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Tuesday, 13 February 2018

Sustainable Business Council welcomes Ravensdown

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Farmer-owned co-operative Ravensdown is the latest company to join the Sustainable Business Council. The company provides nutrients and advice to the food creation sector so that farmers can reduce their environmental impact and optimise value from the land.

 

“We’re committed to helping farmers reduce their environmental impact and just as determined to tackle our own,” said Greg Campbell Ravensdown’s Chief Executive.  “We can achieve this by working with and learning from other New Zealand organisations that are leading in this area and this is why the Sustainable Business Council exists.” 

 

The co-operative employs 750 staff, operates three main manufacturing centres in Napier, Dunedin and Christchurch, seven lime quarries and 87 stores throughout the country. The company makes imports, stores and applies food-creating nutrients on behalf of its 24,000 shareholders.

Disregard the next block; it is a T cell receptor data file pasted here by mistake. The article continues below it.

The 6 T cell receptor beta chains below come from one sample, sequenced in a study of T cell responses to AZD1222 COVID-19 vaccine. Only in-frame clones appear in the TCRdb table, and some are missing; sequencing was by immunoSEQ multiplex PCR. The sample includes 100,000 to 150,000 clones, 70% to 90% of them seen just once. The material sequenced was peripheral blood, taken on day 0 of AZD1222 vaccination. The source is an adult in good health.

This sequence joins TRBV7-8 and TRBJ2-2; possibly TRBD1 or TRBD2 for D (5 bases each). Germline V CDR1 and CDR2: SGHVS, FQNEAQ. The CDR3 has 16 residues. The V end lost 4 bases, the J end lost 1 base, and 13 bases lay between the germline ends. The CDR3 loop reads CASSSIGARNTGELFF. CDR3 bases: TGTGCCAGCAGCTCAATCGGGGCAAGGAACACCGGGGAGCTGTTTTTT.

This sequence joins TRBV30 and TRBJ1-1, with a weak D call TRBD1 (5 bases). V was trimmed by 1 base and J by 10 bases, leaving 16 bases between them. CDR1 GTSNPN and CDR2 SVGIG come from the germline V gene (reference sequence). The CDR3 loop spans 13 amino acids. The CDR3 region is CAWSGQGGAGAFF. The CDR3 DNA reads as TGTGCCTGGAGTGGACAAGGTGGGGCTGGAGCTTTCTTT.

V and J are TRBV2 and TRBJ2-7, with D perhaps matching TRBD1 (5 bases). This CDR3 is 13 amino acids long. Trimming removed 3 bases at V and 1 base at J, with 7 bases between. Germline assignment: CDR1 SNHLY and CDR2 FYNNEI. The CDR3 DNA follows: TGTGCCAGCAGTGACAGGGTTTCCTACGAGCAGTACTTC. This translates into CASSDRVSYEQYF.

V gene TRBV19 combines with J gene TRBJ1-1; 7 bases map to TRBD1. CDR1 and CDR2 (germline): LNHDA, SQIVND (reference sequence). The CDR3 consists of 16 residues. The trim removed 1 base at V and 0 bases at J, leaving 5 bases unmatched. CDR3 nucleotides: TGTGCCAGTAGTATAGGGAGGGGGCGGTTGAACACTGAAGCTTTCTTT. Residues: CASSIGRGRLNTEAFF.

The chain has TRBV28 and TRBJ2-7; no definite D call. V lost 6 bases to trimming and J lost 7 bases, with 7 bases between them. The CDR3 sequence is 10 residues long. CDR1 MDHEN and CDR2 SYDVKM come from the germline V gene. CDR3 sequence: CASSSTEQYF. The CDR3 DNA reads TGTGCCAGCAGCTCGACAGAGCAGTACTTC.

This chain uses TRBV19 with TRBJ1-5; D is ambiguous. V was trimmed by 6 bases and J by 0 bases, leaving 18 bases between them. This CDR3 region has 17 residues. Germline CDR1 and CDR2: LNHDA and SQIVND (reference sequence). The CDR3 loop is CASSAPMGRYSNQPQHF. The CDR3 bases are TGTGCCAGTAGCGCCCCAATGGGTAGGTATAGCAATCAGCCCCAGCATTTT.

Greg Campbell added, “our own operations and those of our customers, who are growing quality food for humans and animals, are massively dependent on natural resources such as air, water and soil. Because we also impact on those resources, we need to assess and improve how we put these resources to use.”

 

“From a carbon footprint point of view; freight, power usage, waste management are all big issues for us. The social aspect is also vital and includes being seen as a top employer by our staff and doing our bit for the community.”

 

Sustainable Business Council executive director Abbie Reynolds says it is great to have a major player in the New Zealand agricultural sector like Ravensdown join the council. “We’re really looking forward to working with Ravensdown - helping them go further with their sustainability and share their experiences with other like-minded Kiwi companies.”

 

“We’d be encouraging others in the agri-sector to join because sustainability is so important when it comes to farming. We’ve all got an important part to play in the long-term stewardship of precious natural resources,” concluded Greg.